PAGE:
by Michelle C. Pardo
We previously blogged about a legal challenge to Missouri’s amended advertising law that regulates what products are permitted to use the term “meat”. Nebraska is the latest state to consider legislation that aims to define what can be marketed and sold as “meat”. This year, Nebraska lawmakers will consider a bill that defines meat as “any edible portion of any livestock or poultry, carcass, or part thereof.” Excluded from the definition of meat: “lab-grown or insect or plant-based food products.” (Yes, you read that right. Edible insects are apparently on trend and being promoted as an “efficient, sustainable source of protein and nutrients”). Continue reading “Animal Rights Activists v. Big Agriculture: Who Gets to Claim Ownership of the Term “Meat””
by John M. Simpson.
The American Farm Bureau Federation (AFBF), a prominent non-governmental organization in the U.S. representing farm and ranch families, held its annual meeting earlier this month in New Orleans. Among the topics discussed (in addition to the address by President Trump), was the increase in “alternative protein” production, namely meat-like substances that are derived from plant ingredients or that are cell-based and grown in a laboratory from animal cells. Plant-based “meat” products (e.g., “tofurky”) are currently available at retail. Cell-cultured “meat” products are not yet available but could be seen in 2019. Continue reading ““Fake Meat” Discussed at Farm Bureau Federation Annual Meeting”
By John M. Simpson.
On December 18, 2018, the Commissioner of the U.S. Food and Drug Administration (FDA), Scott Gottlieb, M.D., announced the issuance of the FDA’s 2017 Summary Report on Antimicrobials Sold or Distributed for Use in Food-Producing Animals. As the Commissioner noted, the health issues posed by antimicrobial-resistant pathogens are a significant problem. Antimicrobial resistance is “the ability of a microorganism (bacteria, virus, fungi, parasite) to resist the effects of a drug.” Therefore, “[o]ptimizing how medically important antimicrobial drugs are used and limiting their use to only when necessary to treat, control or prevent disease will help to preserve the effectiveness of these drugs for fighting disease in both humans and animals.” Continue reading “FDA Reports on Antimicrobial Drug Use in Food-Producing Animals”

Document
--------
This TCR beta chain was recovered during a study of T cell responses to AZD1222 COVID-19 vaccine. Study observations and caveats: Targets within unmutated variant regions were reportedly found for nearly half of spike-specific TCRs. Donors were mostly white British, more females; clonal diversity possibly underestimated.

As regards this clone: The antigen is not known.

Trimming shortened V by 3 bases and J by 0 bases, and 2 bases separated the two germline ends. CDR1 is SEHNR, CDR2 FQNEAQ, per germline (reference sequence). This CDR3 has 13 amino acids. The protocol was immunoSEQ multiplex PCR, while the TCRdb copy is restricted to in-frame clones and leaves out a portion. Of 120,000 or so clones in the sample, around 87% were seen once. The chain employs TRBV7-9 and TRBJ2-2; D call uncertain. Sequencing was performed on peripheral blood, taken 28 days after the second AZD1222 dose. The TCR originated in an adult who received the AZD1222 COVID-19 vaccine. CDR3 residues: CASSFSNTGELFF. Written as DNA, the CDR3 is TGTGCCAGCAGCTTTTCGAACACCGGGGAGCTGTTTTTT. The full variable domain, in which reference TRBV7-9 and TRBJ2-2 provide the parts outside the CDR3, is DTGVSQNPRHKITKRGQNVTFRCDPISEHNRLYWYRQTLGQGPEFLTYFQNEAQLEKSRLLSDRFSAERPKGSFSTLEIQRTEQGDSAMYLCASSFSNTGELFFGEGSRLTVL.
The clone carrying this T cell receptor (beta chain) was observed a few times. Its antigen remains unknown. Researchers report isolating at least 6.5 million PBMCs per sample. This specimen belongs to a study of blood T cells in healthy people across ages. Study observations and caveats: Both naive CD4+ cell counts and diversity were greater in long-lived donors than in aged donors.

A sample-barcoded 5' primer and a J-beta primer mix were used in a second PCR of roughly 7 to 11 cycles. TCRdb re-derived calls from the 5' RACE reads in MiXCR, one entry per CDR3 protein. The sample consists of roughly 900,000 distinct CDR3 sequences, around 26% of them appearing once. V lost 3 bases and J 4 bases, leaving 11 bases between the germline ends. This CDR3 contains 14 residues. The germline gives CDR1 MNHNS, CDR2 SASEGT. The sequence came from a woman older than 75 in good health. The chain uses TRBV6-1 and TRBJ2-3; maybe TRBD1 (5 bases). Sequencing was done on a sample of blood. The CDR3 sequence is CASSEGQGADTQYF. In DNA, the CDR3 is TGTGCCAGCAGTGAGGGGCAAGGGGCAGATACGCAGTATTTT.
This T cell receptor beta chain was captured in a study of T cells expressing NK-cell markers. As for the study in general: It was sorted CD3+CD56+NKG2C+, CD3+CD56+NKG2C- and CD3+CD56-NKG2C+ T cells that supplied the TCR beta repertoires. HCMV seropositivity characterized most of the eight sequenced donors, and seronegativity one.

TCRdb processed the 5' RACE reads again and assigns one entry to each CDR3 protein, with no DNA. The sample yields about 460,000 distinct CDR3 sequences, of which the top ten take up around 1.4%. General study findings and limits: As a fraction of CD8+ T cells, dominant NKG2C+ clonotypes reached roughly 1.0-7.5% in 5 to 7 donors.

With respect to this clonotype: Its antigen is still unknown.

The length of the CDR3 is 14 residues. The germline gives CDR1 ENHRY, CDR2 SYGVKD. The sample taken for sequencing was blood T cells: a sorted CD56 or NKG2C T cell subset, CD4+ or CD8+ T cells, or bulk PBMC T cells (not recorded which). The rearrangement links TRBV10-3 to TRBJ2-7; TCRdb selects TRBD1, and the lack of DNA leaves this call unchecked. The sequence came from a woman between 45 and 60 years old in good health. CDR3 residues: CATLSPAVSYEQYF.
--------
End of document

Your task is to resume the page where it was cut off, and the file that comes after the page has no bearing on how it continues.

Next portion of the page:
by Michelle C. Pardo
On November 16, 2018, the U.S. Department of Agriculture (USDA) and the U.S. Food and Drug Administration (FDA) announced that the two Agencies will jointly oversee the production of cell-cultured food products derived from livestock and poultry (referred to by some as “clean meat”). This announcement follows October meetings between the two Agencies and stakeholders about issues related to regulatory oversight for this new technology, including issues related to potential hazards in production.
In an official statement:
“the Agencies are today announcing agreement on a joint regulatory framework wherein FDA oversees cell collection, cell banks and cell growth and differentiation. A transition from FDA to USDA oversight will occur during the cell harvest stage. USDA will then oversee the production and labeling of food products derived from the cells of livestock and poultry.”
The Agencies noted that this joint oversight takes advantage of the FDA’s and the USDA’s respective experience with new food technologies, living bio systems, and regulation of livestock and poultry products for human consumption. The Agencies and the Administration have taken the position that no new legislation on this topic is necessary. While many in the meat industry had presumed that the two Agencies would share regulatory oversight, the respective roles were not defined prior to this announcement. Cell-cultured meat companies seemed to have favored the FDA as the primary regulatory agency, while those that raise livestock and poultry for slaughter tended to favor the USDA taking the lead.
Some traditional meat companies have criticized cell-cultured meat technology as “fake meat”. We previously blogged about a lawsuit challenging state laws that limit what type of product can be labeled as “meat”. (“What’s Your Beef: Legal Challenge to Missouri’s Meat Advertising Law) https://blogs.duanemorris.com/animallawdevelopments/tag/clean-meat/. Whatever the products marketed and sold to consumers are eventually called — be it “cell-cultured food products”, “clean meat”, “lab grown meat”, “synthetic meat” or “in vitro meat” — this technology is bound to spark further debate among stakeholders in the food industries, the scientific community, consumers, and animal rights activists.
The public comment period on this issue is extended until December 26, 2018.